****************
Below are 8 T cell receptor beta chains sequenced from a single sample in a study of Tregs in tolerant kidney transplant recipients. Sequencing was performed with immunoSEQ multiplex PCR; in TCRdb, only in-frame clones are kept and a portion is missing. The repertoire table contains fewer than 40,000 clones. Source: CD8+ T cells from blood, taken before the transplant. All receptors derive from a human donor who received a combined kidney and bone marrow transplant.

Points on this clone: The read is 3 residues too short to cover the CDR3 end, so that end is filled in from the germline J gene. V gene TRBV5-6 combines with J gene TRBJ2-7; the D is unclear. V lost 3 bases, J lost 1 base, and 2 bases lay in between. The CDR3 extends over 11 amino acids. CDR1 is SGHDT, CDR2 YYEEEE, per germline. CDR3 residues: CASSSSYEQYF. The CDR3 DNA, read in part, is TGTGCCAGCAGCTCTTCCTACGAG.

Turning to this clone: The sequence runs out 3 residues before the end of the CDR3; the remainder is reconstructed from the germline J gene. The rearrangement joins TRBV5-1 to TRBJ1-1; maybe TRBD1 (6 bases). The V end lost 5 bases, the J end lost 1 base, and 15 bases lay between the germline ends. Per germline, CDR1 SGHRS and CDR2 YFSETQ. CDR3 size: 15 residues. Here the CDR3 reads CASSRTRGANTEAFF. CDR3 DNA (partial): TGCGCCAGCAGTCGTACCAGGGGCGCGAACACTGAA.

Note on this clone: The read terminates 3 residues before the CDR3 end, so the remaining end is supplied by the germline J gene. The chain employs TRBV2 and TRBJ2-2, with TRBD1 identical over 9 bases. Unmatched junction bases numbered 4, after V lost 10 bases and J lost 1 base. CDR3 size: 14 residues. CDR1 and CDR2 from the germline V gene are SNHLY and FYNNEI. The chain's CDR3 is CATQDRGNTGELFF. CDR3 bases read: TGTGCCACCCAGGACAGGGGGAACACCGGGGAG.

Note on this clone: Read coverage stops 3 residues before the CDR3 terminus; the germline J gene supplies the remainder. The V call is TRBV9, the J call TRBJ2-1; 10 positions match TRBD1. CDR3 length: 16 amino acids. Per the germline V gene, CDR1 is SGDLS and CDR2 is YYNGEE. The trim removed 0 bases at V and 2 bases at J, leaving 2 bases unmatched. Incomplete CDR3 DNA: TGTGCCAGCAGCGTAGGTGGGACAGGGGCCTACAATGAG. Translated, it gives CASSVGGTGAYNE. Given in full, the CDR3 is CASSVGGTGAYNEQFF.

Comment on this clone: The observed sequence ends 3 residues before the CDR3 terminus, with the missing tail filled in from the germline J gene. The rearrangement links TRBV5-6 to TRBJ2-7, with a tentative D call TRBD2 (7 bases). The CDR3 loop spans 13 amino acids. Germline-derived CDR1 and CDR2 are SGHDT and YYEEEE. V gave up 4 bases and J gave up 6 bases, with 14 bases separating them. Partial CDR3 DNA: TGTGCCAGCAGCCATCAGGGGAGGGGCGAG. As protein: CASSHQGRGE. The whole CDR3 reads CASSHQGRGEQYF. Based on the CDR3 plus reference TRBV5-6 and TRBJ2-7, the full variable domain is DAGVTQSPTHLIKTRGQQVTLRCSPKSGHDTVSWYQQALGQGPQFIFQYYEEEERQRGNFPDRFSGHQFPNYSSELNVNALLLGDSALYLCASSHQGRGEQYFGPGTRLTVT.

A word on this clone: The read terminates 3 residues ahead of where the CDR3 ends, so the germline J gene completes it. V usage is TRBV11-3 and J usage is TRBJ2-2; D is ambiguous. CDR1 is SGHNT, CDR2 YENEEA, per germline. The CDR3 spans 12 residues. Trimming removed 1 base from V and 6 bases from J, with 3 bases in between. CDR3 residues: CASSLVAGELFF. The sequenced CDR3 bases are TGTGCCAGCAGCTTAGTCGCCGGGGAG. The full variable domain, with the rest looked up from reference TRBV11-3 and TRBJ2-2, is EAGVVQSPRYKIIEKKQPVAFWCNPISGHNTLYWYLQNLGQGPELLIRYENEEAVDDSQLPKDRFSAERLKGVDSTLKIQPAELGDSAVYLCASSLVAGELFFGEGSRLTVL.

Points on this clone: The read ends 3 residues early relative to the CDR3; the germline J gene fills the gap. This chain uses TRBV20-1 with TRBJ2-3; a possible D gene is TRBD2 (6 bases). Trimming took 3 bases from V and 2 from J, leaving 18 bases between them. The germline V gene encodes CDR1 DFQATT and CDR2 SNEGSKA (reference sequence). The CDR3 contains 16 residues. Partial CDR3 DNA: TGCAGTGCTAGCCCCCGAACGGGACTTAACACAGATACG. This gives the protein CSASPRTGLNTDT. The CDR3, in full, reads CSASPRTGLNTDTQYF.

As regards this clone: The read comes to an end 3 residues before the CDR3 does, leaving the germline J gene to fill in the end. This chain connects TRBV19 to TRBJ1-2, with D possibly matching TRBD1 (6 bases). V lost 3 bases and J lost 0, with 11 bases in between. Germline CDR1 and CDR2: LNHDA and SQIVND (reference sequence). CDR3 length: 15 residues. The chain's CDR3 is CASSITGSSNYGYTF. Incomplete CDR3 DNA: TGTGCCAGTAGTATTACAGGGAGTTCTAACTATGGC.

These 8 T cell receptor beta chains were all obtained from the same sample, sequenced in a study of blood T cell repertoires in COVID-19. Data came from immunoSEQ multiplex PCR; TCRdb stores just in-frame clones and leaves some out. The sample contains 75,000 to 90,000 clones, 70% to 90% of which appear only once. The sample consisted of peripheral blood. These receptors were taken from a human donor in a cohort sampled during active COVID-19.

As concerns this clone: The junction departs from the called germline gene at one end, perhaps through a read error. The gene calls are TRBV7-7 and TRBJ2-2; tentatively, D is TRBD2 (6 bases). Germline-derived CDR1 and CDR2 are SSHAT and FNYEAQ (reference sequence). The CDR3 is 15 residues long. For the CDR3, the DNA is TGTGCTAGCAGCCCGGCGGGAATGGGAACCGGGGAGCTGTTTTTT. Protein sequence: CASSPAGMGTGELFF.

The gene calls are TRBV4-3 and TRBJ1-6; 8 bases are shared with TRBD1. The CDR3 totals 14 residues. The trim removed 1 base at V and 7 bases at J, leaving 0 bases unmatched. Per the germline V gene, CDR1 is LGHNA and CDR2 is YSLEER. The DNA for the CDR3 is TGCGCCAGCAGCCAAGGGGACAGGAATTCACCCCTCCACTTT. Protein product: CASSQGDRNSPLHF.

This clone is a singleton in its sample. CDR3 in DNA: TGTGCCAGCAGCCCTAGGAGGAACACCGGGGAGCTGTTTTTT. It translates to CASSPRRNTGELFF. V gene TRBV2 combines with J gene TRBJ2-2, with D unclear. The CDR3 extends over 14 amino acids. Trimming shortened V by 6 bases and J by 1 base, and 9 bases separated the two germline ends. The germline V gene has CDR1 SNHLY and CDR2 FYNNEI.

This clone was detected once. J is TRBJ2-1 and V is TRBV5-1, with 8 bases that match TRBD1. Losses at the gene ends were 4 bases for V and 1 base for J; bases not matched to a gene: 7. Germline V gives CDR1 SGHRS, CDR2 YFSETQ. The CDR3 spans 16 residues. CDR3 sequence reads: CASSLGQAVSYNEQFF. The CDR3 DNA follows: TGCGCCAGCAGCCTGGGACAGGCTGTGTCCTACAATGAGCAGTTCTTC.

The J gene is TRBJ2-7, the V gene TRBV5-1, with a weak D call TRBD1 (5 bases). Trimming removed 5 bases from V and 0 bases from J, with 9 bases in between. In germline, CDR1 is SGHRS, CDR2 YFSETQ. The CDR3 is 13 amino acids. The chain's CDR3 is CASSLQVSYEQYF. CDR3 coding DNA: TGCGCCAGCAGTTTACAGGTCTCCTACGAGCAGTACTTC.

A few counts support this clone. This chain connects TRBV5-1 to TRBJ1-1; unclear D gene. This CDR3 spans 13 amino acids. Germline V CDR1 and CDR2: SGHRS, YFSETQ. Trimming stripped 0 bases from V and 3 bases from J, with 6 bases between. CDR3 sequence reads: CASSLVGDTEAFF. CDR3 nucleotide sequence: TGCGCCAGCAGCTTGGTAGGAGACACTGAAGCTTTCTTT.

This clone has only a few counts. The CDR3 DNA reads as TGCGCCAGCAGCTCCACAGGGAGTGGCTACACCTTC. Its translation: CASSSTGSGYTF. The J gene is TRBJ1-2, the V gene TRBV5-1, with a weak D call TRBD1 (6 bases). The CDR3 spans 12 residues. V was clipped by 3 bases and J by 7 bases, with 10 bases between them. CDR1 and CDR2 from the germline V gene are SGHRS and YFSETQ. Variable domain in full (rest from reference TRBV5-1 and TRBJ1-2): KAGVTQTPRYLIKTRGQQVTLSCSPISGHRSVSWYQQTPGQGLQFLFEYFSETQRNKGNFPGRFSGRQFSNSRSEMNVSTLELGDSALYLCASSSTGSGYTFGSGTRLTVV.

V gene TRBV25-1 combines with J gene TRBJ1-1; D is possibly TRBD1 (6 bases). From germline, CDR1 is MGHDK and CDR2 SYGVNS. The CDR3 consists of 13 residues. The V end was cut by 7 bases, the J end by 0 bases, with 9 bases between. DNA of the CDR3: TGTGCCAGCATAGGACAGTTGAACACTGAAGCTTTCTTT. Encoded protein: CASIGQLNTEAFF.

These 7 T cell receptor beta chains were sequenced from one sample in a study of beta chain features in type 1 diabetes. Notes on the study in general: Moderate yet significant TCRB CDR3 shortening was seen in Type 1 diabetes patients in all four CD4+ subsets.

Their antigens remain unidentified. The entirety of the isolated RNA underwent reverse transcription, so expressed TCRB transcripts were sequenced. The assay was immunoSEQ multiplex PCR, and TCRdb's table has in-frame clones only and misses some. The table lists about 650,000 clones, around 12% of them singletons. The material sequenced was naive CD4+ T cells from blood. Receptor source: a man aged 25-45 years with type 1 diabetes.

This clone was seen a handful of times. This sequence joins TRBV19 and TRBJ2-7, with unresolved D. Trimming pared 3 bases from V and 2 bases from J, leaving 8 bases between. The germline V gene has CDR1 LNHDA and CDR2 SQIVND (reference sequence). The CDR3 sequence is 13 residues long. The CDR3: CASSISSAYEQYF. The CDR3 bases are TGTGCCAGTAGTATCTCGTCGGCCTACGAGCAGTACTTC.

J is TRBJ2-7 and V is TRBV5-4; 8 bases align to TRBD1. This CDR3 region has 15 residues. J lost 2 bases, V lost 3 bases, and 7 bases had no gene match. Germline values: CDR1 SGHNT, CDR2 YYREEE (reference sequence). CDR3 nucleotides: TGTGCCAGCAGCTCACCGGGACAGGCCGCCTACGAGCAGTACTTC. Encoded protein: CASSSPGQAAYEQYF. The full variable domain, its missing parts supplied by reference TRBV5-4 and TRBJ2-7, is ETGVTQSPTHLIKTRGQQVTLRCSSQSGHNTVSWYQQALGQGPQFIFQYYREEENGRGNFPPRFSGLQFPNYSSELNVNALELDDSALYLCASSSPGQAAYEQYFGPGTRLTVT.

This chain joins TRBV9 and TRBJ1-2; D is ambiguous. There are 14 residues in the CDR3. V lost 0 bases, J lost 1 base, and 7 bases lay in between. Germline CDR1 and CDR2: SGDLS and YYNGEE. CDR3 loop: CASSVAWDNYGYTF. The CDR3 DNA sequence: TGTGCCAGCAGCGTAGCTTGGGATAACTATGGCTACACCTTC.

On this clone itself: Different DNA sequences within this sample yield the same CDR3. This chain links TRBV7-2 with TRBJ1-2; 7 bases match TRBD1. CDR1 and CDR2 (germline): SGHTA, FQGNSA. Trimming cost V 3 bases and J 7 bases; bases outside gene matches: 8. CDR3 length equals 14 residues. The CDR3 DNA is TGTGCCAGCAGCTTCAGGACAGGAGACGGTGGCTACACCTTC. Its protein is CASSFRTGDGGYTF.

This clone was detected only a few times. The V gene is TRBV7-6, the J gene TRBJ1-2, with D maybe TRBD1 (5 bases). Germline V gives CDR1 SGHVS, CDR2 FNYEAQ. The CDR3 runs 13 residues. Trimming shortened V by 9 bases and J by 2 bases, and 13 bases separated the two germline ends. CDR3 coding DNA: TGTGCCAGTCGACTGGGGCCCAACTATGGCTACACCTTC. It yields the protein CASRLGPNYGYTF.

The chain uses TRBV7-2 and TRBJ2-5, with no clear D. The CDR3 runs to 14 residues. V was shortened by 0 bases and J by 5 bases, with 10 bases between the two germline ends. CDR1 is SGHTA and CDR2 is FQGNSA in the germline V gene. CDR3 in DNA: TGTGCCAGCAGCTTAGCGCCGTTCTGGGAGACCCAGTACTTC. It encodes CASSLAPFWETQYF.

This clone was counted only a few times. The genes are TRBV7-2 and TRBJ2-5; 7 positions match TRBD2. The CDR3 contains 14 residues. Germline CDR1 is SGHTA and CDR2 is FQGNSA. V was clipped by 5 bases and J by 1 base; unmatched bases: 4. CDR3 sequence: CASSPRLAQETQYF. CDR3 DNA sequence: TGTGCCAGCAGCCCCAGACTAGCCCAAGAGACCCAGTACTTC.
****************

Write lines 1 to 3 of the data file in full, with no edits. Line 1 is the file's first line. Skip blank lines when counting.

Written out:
Below are 8 T cell receptor beta chains sequenced from a single sample in a study of Tregs in tolerant kidney transplant recipients. Sequencing was performed with immunoSEQ multiplex PCR; in TCRdb, only in-frame clones are kept and a portion is missing. The repertoire table contains fewer than 40,000 clones. Source: CD8+ T cells from blood, taken before the transplant. All receptors derive from a human donor who received a combined kidney and bone marrow transplant.

Points on this clone: The read is 3 residues too short to cover the CDR3 end, so that end is filled in from the germline J gene. V gene TRBV5-6 combines with J gene TRBJ2-7; the D is unclear. V lost 3 bases, J lost 1 base, and 2 bases lay in between. The CDR3 extends over 11 amino acids. CDR1 is SGHDT, CDR2 YYEEEE, per germline. CDR3 residues: CASSSSYEQYF. The CDR3 DNA, read in part, is TGTGCCAGCAGCTCTTCCTACGAG.

Turning to this clone: The sequence runs out 3 residues before the end of the CDR3; the remainder is reconstructed from the germline J gene. The rearrangement joins TRBV5-1 to TRBJ1-1; maybe TRBD1 (6 bases). The V end lost 5 bases, the J end lost 1 base, and 15 bases lay between the germline ends. Per germline, CDR1 SGHRS and CDR2 YFSETQ. CDR3 size: 15 residues. Here the CDR3 reads CASSRTRGANTEAFF. CDR3 DNA (partial): TGCGCCAGCAGTCGTACCAGGGGCGCGAACACTGAA.